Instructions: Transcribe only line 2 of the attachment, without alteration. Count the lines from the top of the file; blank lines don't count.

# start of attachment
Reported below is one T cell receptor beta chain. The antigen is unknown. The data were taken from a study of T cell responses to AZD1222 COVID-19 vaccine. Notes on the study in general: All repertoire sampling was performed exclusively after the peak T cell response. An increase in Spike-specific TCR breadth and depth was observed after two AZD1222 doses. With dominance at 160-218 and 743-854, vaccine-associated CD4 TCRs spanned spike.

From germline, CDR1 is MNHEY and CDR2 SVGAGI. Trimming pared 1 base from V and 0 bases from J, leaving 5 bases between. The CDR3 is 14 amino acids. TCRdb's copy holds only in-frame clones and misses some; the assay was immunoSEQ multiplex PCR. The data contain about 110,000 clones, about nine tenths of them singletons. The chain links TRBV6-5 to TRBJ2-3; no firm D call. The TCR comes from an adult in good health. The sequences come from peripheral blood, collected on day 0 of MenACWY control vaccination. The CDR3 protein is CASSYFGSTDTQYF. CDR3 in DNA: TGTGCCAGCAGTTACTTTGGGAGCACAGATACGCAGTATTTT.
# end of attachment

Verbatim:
From germline, CDR1 is MNHEY and CDR2 SVGAGI. Trimming pared 1 base from V and 0 bases from J, leaving 5 bases between. The CDR3 is 14 amino acids. TCRdb's copy holds only in-frame clones and misses some; the assay was immunoSEQ multiplex PCR. The data contain about 110,000 clones, about nine tenths of them singletons. The chain links TRBV6-5 to TRBJ2-3; no firm D call. The TCR comes from an adult in good health. The sequences come from peripheral blood, collected on day 0 of MenACWY control vaccination. The CDR3 protein is CASSYFGSTDTQYF. CDR3 in DNA: TGTGCCAGCAGTTACTTTGGGAGCACAGATACGCAGTATTTT.